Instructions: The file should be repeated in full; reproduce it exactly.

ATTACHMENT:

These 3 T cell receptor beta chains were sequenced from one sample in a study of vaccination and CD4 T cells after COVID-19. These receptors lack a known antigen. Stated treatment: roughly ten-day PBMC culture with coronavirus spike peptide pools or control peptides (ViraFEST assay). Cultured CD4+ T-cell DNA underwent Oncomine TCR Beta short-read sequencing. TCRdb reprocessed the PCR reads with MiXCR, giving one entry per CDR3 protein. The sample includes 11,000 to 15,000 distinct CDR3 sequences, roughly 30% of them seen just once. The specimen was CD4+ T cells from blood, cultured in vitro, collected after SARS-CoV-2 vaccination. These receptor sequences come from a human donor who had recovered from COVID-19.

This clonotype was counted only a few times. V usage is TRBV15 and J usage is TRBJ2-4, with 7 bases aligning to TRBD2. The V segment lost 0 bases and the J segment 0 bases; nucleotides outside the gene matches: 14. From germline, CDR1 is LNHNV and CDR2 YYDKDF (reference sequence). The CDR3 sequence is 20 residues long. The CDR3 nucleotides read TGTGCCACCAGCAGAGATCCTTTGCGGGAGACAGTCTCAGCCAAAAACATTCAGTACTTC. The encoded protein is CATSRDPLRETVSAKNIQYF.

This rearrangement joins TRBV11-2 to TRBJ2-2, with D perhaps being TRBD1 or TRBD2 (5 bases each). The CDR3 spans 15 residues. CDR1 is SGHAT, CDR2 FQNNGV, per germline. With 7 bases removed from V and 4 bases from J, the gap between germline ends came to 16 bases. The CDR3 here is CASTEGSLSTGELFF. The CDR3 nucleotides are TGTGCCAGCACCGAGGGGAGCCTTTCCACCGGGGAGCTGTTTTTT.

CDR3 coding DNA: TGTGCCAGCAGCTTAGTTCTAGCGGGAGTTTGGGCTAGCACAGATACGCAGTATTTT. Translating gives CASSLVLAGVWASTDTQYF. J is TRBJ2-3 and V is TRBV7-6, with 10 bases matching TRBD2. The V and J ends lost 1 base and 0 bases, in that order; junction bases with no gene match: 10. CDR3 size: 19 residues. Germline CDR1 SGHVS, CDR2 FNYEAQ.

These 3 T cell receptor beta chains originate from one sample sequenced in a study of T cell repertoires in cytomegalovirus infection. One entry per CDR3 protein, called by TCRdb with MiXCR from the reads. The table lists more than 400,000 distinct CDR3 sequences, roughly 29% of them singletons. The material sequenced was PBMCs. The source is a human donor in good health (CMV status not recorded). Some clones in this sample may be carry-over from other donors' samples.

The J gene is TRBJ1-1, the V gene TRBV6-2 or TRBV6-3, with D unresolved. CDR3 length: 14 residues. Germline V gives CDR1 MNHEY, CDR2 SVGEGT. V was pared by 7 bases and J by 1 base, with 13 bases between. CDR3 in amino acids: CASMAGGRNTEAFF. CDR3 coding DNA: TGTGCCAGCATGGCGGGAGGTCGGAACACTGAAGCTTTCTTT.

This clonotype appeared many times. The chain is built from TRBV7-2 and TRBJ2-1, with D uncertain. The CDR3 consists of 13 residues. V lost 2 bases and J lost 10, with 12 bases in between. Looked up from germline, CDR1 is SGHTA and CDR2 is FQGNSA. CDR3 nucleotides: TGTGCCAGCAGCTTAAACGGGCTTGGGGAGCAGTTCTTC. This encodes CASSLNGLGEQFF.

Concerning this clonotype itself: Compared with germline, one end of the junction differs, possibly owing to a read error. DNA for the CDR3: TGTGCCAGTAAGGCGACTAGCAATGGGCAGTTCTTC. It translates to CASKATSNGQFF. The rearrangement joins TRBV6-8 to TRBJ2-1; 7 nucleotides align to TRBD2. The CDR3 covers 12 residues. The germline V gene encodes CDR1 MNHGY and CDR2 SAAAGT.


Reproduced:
These 3 T cell receptor beta chains were sequenced from one sample in a study of vaccination and CD4 T cells after COVID-19. These receptors lack a known antigen. Stated treatment: roughly ten-day PBMC culture with coronavirus spike peptide pools or control peptides (ViraFEST assay). Cultured CD4+ T-cell DNA underwent Oncomine TCR Beta short-read sequencing. TCRdb reprocessed the PCR reads with MiXCR, giving one entry per CDR3 protein. The sample includes 11,000 to 15,000 distinct CDR3 sequences, roughly 30% of them seen just once. The specimen was CD4+ T cells from blood, cultured in vitro, collected after SARS-CoV-2 vaccination. These receptor sequences come from a human donor who had recovered from COVID-19.

This clonotype was counted only a few times. V usage is TRBV15 and J usage is TRBJ2-4, with 7 bases aligning to TRBD2. The V segment lost 0 bases and the J segment 0 bases; nucleotides outside the gene matches: 14. From germline, CDR1 is LNHNV and CDR2 YYDKDF (reference sequence). The CDR3 sequence is 20 residues long. The CDR3 nucleotides read TGTGCCACCAGCAGAGATCCTTTGCGGGAGACAGTCTCAGCCAAAAACATTCAGTACTTC. The encoded protein is CATSRDPLRETVSAKNIQYF.

This rearrangement joins TRBV11-2 to TRBJ2-2, with D perhaps being TRBD1 or TRBD2 (5 bases each). The CDR3 spans 15 residues. CDR1 is SGHAT, CDR2 FQNNGV, per germline. With 7 bases removed from V and 4 bases from J, the gap between germline ends came to 16 bases. The CDR3 here is CASTEGSLSTGELFF. The CDR3 nucleotides are TGTGCCAGCACCGAGGGGAGCCTTTCCACCGGGGAGCTGTTTTTT.

CDR3 coding DNA: TGTGCCAGCAGCTTAGTTCTAGCGGGAGTTTGGGCTAGCACAGATACGCAGTATTTT. Translating gives CASSLVLAGVWASTDTQYF. J is TRBJ2-3 and V is TRBV7-6, with 10 bases matching TRBD2. The V and J ends lost 1 base and 0 bases, in that order; junction bases with no gene match: 10. CDR3 size: 19 residues. Germline CDR1 SGHVS, CDR2 FNYEAQ.

These 3 T cell receptor beta chains originate from one sample sequenced in a study of T cell repertoires in cytomegalovirus infection. One entry per CDR3 protein, called by TCRdb with MiXCR from the reads. The table lists more than 400,000 distinct CDR3 sequences, roughly 29% of them singletons. The material sequenced was PBMCs. The source is a human donor in good health (CMV status not recorded). Some clones in this sample may be carry-over from other donors' samples.

The J gene is TRBJ1-1, the V gene TRBV6-2 or TRBV6-3, with D unresolved. CDR3 length: 14 residues. Germline V gives CDR1 MNHEY, CDR2 SVGEGT. V was pared by 7 bases and J by 1 base, with 13 bases between. CDR3 in amino acids: CASMAGGRNTEAFF. CDR3 coding DNA: TGTGCCAGCATGGCGGGAGGTCGGAACACTGAAGCTTTCTTT.

This clonotype appeared many times. The chain is built from TRBV7-2 and TRBJ2-1, with D uncertain. The CDR3 consists of 13 residues. V lost 2 bases and J lost 10, with 12 bases in between. Looked up from germline, CDR1 is SGHTA and CDR2 is FQGNSA. CDR3 nucleotides: TGTGCCAGCAGCTTAAACGGGCTTGGGGAGCAGTTCTTC. This encodes CASSLNGLGEQFF.

Concerning this clonotype itself: Compared with germline, one end of the junction differs, possibly owing to a read error. DNA for the CDR3: TGTGCCAGTAAGGCGACTAGCAATGGGCAGTTCTTC. It translates to CASKATSNGQFF. The rearrangement joins TRBV6-8 to TRBJ2-1; 7 nucleotides align to TRBD2. The CDR3 covers 12 residues. The germline V gene encodes CDR1 MNHGY and CDR2 SAAAGT.